Safe and Well is the Assistive Technology Programme with which Blackburn and Darwen Borough Council aims to improve the outcomes for its citizens, supporting them to live independently at home, while also reducing its social care costs. It has consisted of 3 pilot projects to date, working with adults with learning and physical disabilities; nursing and residential homes and early intervention with adults not yet eligible for funded social care. Blackburn has moved from supporting 60 people to over 1900 people with assistive technologies.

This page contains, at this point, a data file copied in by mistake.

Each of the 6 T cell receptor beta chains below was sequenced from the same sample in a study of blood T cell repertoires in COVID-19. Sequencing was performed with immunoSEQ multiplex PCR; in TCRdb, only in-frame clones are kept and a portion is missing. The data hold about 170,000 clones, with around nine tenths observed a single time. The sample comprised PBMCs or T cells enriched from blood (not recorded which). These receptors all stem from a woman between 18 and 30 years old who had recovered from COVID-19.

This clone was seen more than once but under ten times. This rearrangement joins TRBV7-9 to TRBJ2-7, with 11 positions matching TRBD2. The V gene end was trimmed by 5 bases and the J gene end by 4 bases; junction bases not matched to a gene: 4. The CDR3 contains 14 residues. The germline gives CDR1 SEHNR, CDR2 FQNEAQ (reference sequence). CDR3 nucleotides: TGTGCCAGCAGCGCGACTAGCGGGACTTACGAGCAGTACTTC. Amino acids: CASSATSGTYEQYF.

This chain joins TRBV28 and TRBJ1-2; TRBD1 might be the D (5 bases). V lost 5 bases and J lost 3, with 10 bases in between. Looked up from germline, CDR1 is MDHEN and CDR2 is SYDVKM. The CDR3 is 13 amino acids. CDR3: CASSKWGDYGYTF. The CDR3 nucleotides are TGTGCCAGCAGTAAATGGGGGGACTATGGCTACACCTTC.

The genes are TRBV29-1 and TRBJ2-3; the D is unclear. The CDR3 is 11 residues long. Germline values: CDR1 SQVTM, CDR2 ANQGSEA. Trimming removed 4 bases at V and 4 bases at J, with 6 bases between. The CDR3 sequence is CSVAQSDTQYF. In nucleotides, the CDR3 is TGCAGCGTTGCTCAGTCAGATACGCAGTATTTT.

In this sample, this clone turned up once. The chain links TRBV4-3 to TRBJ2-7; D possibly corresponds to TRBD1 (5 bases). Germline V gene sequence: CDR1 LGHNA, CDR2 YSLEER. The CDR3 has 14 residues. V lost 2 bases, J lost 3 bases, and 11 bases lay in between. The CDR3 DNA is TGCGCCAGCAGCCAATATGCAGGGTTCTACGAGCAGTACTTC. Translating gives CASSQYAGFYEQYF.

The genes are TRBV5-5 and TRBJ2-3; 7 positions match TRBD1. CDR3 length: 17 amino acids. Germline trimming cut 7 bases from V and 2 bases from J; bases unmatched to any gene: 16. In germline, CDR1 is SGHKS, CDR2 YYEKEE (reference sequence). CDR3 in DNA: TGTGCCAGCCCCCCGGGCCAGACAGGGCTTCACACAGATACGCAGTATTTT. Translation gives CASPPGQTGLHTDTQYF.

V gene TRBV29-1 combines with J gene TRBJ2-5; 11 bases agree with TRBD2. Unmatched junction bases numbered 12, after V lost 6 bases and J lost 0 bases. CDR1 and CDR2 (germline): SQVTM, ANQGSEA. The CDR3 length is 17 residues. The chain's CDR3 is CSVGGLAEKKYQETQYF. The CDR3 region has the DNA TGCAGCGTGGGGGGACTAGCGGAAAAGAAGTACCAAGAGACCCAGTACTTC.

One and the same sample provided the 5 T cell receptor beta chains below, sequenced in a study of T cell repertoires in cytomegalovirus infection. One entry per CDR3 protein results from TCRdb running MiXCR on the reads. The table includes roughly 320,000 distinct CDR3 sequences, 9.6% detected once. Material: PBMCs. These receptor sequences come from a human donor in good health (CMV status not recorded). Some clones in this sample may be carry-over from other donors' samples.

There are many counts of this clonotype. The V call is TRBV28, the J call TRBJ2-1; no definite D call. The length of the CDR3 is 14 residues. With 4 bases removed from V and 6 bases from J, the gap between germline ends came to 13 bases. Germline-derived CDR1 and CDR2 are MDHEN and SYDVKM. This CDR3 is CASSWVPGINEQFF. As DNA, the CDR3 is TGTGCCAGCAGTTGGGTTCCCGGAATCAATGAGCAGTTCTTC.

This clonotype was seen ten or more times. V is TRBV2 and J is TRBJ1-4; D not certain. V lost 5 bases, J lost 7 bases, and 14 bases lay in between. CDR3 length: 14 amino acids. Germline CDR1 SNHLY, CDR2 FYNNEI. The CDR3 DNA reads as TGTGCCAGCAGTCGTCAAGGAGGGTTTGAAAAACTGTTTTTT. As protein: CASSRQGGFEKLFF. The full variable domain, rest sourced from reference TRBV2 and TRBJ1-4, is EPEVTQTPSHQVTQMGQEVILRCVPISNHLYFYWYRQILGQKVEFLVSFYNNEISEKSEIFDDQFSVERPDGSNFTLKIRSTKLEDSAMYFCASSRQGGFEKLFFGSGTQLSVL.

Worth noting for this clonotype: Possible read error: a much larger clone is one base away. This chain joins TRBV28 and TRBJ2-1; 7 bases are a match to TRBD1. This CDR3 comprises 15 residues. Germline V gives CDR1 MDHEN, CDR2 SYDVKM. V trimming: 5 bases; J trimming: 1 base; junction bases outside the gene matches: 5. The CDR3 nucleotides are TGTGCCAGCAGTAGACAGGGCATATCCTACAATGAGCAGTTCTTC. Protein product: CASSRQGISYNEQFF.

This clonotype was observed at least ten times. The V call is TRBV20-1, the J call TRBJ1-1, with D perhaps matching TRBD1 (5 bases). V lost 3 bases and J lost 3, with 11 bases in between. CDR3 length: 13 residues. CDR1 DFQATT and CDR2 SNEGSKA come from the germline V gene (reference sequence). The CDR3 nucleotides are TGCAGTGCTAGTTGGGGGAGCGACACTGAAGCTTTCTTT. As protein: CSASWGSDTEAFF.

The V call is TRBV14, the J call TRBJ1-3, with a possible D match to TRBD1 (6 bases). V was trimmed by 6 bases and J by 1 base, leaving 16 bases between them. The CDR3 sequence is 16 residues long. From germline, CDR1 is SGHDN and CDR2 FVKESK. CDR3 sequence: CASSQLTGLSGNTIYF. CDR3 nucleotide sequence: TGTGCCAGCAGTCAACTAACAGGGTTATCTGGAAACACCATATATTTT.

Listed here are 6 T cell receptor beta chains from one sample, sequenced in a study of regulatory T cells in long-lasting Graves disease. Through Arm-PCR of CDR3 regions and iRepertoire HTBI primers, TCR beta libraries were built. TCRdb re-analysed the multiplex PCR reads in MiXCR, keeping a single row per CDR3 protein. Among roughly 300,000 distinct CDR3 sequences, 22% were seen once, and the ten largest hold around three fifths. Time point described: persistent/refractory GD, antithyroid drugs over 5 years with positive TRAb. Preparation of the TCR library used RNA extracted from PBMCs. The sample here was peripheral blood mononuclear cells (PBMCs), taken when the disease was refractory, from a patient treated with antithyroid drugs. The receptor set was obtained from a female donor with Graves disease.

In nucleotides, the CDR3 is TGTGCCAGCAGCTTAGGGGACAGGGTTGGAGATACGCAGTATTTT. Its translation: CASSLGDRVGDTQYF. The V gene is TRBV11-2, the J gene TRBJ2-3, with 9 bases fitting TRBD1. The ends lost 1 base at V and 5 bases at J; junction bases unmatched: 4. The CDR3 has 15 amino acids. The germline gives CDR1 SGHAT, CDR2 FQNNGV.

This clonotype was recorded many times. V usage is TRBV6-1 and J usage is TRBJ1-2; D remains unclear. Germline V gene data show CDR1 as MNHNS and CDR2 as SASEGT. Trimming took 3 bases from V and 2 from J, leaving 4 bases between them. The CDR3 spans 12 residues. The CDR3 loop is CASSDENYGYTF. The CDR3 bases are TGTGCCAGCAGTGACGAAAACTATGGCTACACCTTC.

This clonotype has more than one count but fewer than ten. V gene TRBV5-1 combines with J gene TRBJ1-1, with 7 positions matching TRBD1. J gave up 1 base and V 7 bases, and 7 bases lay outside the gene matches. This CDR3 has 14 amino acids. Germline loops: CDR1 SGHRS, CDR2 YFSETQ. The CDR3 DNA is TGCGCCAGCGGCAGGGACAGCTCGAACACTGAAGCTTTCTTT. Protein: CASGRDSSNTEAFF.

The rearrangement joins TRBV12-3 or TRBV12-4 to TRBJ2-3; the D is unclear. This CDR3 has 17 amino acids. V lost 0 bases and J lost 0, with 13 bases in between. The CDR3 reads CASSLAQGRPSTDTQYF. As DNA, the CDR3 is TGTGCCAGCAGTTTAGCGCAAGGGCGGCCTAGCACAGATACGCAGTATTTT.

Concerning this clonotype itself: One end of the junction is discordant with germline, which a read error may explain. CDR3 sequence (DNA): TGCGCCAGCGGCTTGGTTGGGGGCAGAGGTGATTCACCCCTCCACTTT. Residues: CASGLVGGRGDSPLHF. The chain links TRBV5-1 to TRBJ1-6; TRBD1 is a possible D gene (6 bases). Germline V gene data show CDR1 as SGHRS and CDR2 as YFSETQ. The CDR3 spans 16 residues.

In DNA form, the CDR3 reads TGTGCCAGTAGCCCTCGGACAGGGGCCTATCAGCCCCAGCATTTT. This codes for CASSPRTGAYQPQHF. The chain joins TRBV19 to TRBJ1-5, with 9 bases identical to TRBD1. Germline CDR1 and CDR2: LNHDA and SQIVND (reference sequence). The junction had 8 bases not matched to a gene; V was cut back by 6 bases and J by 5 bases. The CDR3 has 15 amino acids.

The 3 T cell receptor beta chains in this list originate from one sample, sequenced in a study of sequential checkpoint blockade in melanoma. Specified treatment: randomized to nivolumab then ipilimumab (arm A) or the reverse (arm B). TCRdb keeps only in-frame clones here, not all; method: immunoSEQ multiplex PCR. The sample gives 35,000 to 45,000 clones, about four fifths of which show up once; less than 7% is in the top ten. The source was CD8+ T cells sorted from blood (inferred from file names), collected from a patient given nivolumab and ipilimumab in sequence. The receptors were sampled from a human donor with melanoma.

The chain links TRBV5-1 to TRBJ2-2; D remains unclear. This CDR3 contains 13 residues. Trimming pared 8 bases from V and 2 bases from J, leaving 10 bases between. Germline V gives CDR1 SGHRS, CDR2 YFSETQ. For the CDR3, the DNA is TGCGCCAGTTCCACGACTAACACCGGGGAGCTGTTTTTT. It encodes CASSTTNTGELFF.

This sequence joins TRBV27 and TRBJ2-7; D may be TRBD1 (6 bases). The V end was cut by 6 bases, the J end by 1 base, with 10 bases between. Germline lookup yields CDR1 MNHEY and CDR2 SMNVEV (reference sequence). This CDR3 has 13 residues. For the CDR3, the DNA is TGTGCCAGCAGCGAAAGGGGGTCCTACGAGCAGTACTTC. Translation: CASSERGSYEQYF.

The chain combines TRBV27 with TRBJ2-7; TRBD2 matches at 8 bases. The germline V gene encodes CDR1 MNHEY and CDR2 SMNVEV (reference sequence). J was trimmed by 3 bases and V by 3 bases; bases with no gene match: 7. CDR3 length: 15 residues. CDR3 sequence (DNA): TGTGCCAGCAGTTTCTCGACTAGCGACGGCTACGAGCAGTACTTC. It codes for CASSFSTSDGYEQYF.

SKILLS FOR CARE
A learning and development framework to support those involved in the commissioning, design or delivery of workforce development. The framework aims to help ensure that the social care workforce has the skills and knowledge to use assisted living technology to enhance the lives of vulnerable people and their carers. Five stages provide the structure for the framework: Readiness; Customer Flow Analysis (guidance to assist the identification of work or service flow in your or your partner's organisation); Workforce Analysis (which provides guidance on how to map tasks and roles to knowledge and skills needed); Learning Design and Delivery (providing tools and resources for learning) and Checking (helping to evaluate the impact of learning). The framework also provides definitions, terminology and language that can be used by all when preparing workforce development products in the assistive living technology field.
CONSUMER MODELS FOR ASSISTED LIVING